Who is a member?
Our members are the local governments of Massachusetts and their elected and appointed leadership.
From the Beacon, June 2019
Last month, the MMA and local officials from across Massachusetts were at the State House to testify in support of H. 3507, An Act to Promote Housing Choices. The legislation, filed by Gov. Charlie Baker and supported by a broad coalition of stakeholders, offers a meaningful path forward to build more housing and address the development needs that come with a growing economy.
Since the Housing Choice Initiative was launched in 2017, the Baker-Polito administration has awarded $5 million in capital funding to 31 communities across the Commonwealth and has provided technical assistance for the production of more than 4,000 new housing units.
As an integral part of the Housing Choice Initiative, the Housing Choices Act would accelerate housing production to address the housing challenges currently facing the Commonwealth. We applaud the administration for recognizing that true progress in making housing more affordable can only be achieved when the state and its cities and towns work together as partners.
The bill would make it easier for communities to enact local zoning changes that encourage housing development, by allowing housing-related zoning amendments and special permits to be approved by a simple majority of the local legislative body, rather than the two-thirds supermajority currently required by state law. The measure would provide municipalities with the ability to increase higher-density housing production, while ensuring that the new developments match community and neighborhood needs.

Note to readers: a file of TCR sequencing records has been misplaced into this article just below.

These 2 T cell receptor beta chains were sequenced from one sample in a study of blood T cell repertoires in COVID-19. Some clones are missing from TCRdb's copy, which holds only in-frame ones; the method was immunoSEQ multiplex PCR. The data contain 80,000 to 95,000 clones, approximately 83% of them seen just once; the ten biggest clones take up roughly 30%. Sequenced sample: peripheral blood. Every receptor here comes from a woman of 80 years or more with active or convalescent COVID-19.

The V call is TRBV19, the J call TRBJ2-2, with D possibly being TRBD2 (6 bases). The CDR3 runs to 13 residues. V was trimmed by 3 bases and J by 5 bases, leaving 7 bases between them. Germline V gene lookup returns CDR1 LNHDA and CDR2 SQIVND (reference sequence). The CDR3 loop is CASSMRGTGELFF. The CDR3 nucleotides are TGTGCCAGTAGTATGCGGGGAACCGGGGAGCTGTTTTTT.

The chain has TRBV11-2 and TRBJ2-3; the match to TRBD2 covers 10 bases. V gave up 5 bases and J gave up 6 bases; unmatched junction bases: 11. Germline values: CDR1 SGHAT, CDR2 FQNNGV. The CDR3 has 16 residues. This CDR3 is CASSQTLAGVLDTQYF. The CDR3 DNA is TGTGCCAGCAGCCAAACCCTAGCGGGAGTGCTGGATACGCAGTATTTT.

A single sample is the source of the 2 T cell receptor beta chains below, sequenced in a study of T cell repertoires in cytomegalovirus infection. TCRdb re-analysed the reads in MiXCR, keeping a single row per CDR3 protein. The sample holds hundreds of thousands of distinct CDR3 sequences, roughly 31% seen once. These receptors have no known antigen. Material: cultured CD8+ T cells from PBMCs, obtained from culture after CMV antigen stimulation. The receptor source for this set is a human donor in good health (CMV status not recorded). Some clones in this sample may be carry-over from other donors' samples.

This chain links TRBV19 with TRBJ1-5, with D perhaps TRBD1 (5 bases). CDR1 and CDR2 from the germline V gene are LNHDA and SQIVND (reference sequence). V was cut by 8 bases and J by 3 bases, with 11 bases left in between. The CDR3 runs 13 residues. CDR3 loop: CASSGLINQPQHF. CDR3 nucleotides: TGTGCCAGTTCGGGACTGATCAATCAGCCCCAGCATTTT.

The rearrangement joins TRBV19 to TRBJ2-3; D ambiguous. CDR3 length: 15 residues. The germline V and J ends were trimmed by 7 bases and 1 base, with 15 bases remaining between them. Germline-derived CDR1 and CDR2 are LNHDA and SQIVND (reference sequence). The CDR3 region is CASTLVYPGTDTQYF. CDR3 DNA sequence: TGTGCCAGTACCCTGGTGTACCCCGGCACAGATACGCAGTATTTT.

Any reform to state zoning laws must contain strong protection of local decision-making authority, and the MMA strongly opposes bills that contain “by-right” language that would override zoning bylaws that have been established by citizens and their elected and appointed leaders. H. 3507, which was endorsed by the Joint Committee on Housing last session, rightly rejects a top-down, one-size-fits-all approach.
The MMA Board of Directors unanimously endorsed this legislation last session and joined with a diverse coalition of groups responsible for building housing, including the Greater Boston Real Estate Board, the Home Builders and Remodelers Association of Massachusetts, the Massachusetts Association of Realtors, and NAIOP – The Commercial Real Estate Development Association to support the bill.
This broad coalition is asking that this bill be enacted without any divisive or weakening amendments that would impose state-set zoning standards, override local decision-making, or create new avenues for costly and unnecessary litigation. Time is of the essence. Unless the bill is enacted early this year, we will miss another entire cycle of town meetings, which is where the vast majority of our communities enact zoning changes.
Ever since Massachusetts was founded, zoning decisions have been determined by the residents of our communities – by the citizens and voters. Local officials may propose changes, but these proposals must receive the approval of the residents. In the vast majority of cases, these decision-makers are volunteers, regular citizens attending a town meeting in a town who receive no pay or stipend, or volunteers elected as councilors who spend hundreds of hours a year making decisions that impact neighborhoods across their communities.